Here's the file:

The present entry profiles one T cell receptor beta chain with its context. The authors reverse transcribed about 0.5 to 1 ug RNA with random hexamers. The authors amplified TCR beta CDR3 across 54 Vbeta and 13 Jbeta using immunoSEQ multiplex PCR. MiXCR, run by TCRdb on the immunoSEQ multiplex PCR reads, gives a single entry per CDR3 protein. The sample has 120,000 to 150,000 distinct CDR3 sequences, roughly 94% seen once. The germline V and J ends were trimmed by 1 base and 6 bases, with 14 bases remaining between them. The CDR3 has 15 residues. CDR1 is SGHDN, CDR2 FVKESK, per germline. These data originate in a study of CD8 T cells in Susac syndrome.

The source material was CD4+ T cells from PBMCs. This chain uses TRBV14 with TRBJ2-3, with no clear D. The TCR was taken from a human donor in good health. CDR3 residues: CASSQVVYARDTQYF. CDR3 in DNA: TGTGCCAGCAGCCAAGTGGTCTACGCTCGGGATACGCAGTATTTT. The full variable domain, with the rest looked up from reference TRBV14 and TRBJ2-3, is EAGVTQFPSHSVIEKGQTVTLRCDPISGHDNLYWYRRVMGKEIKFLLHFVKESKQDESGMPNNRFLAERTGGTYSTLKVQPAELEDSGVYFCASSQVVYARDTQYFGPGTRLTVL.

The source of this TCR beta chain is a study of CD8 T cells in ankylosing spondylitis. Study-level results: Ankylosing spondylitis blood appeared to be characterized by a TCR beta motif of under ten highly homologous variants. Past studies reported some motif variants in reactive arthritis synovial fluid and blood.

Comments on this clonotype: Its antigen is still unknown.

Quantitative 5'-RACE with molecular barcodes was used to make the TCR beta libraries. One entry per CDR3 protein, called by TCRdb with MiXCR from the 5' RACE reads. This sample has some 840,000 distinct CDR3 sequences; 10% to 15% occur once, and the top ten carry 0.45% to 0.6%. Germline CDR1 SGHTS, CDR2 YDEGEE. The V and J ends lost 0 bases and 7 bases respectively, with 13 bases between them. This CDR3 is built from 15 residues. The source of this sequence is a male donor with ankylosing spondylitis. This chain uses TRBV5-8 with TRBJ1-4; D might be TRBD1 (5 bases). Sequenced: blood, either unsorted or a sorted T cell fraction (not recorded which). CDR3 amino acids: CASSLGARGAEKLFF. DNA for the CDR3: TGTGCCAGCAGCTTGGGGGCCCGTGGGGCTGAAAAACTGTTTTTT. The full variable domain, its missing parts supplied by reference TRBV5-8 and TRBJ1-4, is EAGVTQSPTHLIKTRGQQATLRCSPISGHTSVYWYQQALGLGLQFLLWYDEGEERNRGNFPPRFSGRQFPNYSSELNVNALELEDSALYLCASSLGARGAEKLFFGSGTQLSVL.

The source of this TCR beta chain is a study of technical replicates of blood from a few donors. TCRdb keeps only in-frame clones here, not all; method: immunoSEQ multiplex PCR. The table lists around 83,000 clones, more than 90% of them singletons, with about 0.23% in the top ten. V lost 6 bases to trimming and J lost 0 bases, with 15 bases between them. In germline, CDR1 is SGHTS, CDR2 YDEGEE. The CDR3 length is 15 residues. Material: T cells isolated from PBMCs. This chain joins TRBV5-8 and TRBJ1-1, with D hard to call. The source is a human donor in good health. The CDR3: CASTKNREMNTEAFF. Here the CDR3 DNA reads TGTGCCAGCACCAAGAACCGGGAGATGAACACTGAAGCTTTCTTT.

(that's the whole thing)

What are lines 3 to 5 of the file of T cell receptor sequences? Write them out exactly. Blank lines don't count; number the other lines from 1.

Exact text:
The source of this TCR beta chain is a study of CD8 T cells in ankylosing spondylitis. Study-level results: Ankylosing spondylitis blood appeared to be characterized by a TCR beta motif of under ten highly homologous variants. Past studies reported some motif variants in reactive arthritis synovial fluid and blood.

Comments on this clonotype: Its antigen is still unknown.

Quantitative 5'-RACE with molecular barcodes was used to make the TCR beta libraries. One entry per CDR3 protein, called by TCRdb with MiXCR from the 5' RACE reads. This sample has some 840,000 distinct CDR3 sequences; 10% to 15% occur once, and the top ten carry 0.45% to 0.6%. Germline CDR1 SGHTS, CDR2 YDEGEE. The V and J ends lost 0 bases and 7 bases respectively, with 13 bases between them. This CDR3 is built from 15 residues. The source of this sequence is a male donor with ankylosing spondylitis. This chain uses TRBV5-8 with TRBJ1-4; D might be TRBD1 (5 bases). Sequenced: blood, either unsorted or a sorted T cell fraction (not recorded which). CDR3 amino acids: CASSLGARGAEKLFF. DNA for the CDR3: TGTGCCAGCAGCTTGGGGGCCCGTGGGGCTGAAAAACTGTTTTTT. The full variable domain, its missing parts supplied by reference TRBV5-8 and TRBJ1-4, is EAGVTQSPTHLIKTRGQQATLRCSPISGHTSVYWYQQALGLGLQFLLWYDEGEERNRGNFPPRFSGRQFPNYSSELNVNALELEDSALYLCASSLGARGAEKLFFGSGTQLSVL.